In this expert blog, Gen Sander of Harm Reduction International states that the global state of harm reduction in prisons is inadequate, unreliable, and unlawful. She argues that the provision of good-quality and accessible harm reduction, both inside and outside of prisons, is a legally binding human rights obligation, not just a policy option.
The Sustainable Development Goals commit the international community to end HIV and combat hepatitis C (HCV) by 2030. The target is unambiguous – if any population continues to be affected after 2030, it will not have been hit. And so goes the mantra: “leave no one behind” in the global HIV and HCV response. But the 2016 Global State of Harm Reduction report by Harm Reduction International (HRI) shows that one population particularly vulnerable to HIV and HCV – prisoners – continues to be wilfully left behind.
At the root of the problem is the widespread prohibitionist approach to drug control, which favours criminalisation and punishment over health and welfare. This has resulted in the mass incarceration of people who use and inject drugs with one in every five prisoners worldwide held on drug-related charges, most for personal use and possession. UNAIDS estimates that up to 90% of people who inject drugs will be incarcerated at some stage in their lives. Unsurprisingly, injecting drug use continues to be documented in prisons in every region of the world and prevalence of HIV and HCV remains significantly higher inside than outside of prisons across the globe.
The best way to reduce the risk of HIV and HCV transmission among people who use and inject drugs is through harm reduction interventions, such as needle and syringe programmes (NSPs) and opioid substitution therapy (OST). NSPs supply sterile needles/syringes and related injecting equipment to people who are actively injecting for safer drug use. OST is prescribed medication, supplied to people who use drugs, as a replacement therapy for opioid dependence which greatly decreases or eliminates injecting practice. Both interventions are evidence-based, highly cost-effective and have been implemented safely and effectively in various prison settings around the world.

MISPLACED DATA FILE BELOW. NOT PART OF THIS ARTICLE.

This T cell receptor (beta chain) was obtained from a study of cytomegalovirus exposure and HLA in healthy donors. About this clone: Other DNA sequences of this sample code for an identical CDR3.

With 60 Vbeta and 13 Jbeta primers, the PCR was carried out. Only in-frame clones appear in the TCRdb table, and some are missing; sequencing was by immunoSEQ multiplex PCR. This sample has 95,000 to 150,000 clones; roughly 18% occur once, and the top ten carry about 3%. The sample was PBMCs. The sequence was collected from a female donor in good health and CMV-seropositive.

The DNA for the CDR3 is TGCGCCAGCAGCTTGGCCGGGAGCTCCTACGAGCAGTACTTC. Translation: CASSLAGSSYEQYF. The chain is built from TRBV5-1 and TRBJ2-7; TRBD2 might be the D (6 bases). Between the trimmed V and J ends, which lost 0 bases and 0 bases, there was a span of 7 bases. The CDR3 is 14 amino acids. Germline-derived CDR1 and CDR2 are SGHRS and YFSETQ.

Yet findings from HRI’s Global State of Harm Reduction reveal that provision of these services in prisons remains extremely limited, particularly when compared to what is available to the broader community.
Of the 158 countries that report injecting drug use, 90 currently provide NSPs outside of prison settings, while only eight (Armenia, Germany, Kyrgyzstan, Luxembourg, Moldova, Spain, Switzerland, and Tajikistan) provide it in at least one prison. Since the last Global State report in 2014, Iran appears to have ceased providing NSPs to prisoners, marking the end of prison-based NSP provision in the Middle East and North Africa region. There is better news from both Nepal and France where recent policy and legal developments could, with political leadership and courage, lead to the introduction of NSPs in at least some of their prisons in the near future. Nonetheless, NSP remains extremely vulnerable to budget cuts, financial crises, and changes in political environments. Civil society organisations in Armenia, Kyrgyzstan, Moldova and Tajikistan report that the loss of international funding could threaten the entire future of prison-based NSPs in these countries.